As a promising technology for the new generation of photovoltaic systems, dye-sensitized solar cell (DSSC) has attracted tremendous attention due to their low manufacturing costs, relatively simple process technology, renewable and high-power conversion efficiency. The main components of a DSSC are a cathode, sensitizer dye, photoanode and an electrolyte solution containing a redox couple. The photosensitizer is the main part of the DSSC structure, which directly affects the absorption of visible light and the production and injection of photoelectron. The photosensitizers used in DSSC are divided into two types, viz., organic dyes and inorganic dyes according to the structure. Inorganic dyes include coordination complexes, such as polypyridyl complexes of ruthenium and osmium, metal porphyrin and phthalocyanine, while organic dyes include natural and synthetic organic dyes. Among the photosensitizers investigated, coordination complexes have been the best so far.
Coordination complexes have been widely used as photosensitizers for dye sensitized solar cells, and a few simple examples are given below.
Among coordination complexes, polypyridyl ruthenium photosensitizers were widely used and studied for their high stability, excellent redox properties, and good response to natural visible sunlight. The photosensitizers anchored on the surface of semiconductor film electrode with carboxylate or phosphonate group enable the electron injection into the conduction band of the semiconductor. A well-known Ru complexes was reported in 1993 by Grätzel and co-workers  with the cis-[RuIIL2(NCS)2] (L = 2,2'-bipyridyl-4,4'-dicarboxylic acid) photosensitizer, also known as N3. Since then, it has been employed as a standard dye in several studies, especially to compare the performance of other dyes or the results of modifications introduced in semiconductor composition/treatment.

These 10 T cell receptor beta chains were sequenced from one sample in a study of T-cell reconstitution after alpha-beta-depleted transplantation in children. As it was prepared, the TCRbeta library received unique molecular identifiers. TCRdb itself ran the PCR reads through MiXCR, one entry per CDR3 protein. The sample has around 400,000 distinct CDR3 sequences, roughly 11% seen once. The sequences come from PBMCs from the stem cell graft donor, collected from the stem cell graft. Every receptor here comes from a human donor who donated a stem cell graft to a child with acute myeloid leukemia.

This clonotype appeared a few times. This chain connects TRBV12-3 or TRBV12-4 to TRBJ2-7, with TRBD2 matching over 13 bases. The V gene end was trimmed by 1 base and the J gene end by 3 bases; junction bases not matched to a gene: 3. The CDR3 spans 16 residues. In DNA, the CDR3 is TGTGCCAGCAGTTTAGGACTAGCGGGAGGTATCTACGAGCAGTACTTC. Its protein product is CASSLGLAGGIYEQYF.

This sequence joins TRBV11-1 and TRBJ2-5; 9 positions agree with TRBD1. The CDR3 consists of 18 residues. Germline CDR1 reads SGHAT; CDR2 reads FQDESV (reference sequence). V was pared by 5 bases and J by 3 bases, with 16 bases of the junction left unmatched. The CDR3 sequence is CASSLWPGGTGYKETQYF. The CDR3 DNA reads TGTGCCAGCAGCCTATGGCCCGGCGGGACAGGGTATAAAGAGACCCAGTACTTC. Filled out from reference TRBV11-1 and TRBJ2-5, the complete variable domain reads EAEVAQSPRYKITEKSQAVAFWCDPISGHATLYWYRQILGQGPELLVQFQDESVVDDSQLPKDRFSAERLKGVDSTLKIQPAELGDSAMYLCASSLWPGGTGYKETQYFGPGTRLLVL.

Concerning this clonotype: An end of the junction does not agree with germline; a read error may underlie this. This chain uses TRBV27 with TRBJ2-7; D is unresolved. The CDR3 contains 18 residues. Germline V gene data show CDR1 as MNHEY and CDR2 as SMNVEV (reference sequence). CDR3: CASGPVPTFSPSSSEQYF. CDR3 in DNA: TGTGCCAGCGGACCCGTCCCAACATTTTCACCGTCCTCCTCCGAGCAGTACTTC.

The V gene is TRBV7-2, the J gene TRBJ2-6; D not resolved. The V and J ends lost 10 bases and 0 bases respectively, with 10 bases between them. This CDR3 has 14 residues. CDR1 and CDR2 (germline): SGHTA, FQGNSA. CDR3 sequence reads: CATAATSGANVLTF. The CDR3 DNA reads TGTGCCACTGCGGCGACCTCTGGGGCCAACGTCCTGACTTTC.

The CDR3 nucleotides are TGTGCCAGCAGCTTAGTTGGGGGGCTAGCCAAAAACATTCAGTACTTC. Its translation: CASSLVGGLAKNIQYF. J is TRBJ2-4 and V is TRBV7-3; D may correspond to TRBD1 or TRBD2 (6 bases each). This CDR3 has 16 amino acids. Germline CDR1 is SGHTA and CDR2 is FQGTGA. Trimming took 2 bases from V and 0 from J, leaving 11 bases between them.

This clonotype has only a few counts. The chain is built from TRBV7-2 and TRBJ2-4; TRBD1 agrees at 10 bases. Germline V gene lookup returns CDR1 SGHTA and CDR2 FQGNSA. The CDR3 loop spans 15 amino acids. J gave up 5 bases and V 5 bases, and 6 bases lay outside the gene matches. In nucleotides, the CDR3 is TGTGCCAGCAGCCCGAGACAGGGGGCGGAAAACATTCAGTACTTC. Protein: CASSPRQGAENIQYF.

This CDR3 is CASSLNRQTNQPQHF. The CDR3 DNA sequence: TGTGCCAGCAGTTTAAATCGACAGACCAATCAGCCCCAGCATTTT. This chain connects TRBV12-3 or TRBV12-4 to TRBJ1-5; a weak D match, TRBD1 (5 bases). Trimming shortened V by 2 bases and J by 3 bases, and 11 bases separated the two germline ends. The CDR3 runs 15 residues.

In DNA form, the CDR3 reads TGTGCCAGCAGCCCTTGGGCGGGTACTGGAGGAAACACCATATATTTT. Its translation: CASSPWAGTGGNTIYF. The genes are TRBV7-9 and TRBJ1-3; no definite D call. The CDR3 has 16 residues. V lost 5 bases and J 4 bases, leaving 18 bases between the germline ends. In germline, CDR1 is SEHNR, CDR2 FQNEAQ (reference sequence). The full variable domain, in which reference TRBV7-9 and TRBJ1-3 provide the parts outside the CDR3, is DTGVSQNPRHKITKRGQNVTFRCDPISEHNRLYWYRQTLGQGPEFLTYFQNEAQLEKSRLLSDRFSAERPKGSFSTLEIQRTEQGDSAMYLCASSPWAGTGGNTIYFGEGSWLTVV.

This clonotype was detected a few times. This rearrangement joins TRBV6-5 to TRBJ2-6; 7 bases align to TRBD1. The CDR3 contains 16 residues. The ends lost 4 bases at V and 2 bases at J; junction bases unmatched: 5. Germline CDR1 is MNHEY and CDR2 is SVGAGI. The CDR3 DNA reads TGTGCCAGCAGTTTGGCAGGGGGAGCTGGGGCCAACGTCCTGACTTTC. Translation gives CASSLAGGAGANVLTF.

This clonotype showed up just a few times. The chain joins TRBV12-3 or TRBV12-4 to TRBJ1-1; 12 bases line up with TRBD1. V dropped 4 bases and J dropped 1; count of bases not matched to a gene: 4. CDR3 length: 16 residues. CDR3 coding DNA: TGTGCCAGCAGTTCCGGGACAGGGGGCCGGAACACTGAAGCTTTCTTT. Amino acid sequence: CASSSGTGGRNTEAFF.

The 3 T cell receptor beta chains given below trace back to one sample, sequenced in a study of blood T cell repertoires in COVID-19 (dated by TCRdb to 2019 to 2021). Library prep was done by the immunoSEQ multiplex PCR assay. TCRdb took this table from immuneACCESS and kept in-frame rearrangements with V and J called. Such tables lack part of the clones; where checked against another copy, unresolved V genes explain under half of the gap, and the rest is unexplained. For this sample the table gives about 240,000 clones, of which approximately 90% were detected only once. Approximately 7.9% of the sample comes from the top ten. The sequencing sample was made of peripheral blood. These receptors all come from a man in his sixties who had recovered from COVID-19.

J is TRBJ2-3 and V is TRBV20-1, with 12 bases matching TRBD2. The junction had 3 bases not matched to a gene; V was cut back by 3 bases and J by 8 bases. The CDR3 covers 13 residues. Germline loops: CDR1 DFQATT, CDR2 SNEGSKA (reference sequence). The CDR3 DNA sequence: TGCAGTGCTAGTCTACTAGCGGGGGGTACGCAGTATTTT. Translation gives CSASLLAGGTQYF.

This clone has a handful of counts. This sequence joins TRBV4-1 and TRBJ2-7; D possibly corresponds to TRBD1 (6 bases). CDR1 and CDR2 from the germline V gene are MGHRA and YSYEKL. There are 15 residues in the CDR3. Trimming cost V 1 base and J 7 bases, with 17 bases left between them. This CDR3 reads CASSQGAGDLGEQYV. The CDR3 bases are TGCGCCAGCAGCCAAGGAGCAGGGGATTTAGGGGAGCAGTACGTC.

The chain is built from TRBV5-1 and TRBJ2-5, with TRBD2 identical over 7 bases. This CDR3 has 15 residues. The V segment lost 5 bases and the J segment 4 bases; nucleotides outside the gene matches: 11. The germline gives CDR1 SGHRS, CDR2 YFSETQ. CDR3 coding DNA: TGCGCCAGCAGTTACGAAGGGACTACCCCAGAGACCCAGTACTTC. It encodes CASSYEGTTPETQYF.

Figure 1. The structure of N3
- Other coordination complexes
Research has also been extended to other coordination complexes such as Os (II), Cu (I) and Fe (II). For example, the maximum incident photon to current conversion efficiency of the osmium photosensitizer shown in Figure 2a was found to be 50% lower than that of the Ru complex, but photochemical stability of osmium complex was superior as compared to Ru complex. In addition, Cu(I) complex of 6,6'-disubstituted-2,2'-bipyridines (Figure 2b) have been reported to be effective photosensitizers for TiO2. These dyes showed surprisingly high incident photon to current efficiencies for DSSC. Interestingly, since iron is a common and inexpensive metal, it can also provide a very economical alternative to ruthenium sensitizing complexes.
Figure 2. The structure of (a)osmium complex, (b)copper complex
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- Grätzel, M.; et al. Conversion of light to electricity by cis-X2bis(2,2'-bipyridyl-4,4'-dicarboxylate) ruthenium (II) charge-transfer sensitizers (X = Cl-, Br-, I-, CN-, and SCN-) on nanocrystalline titanium dioxide electrodes. J. Am. Chem. Soc. 1993, 115: 6382-6390.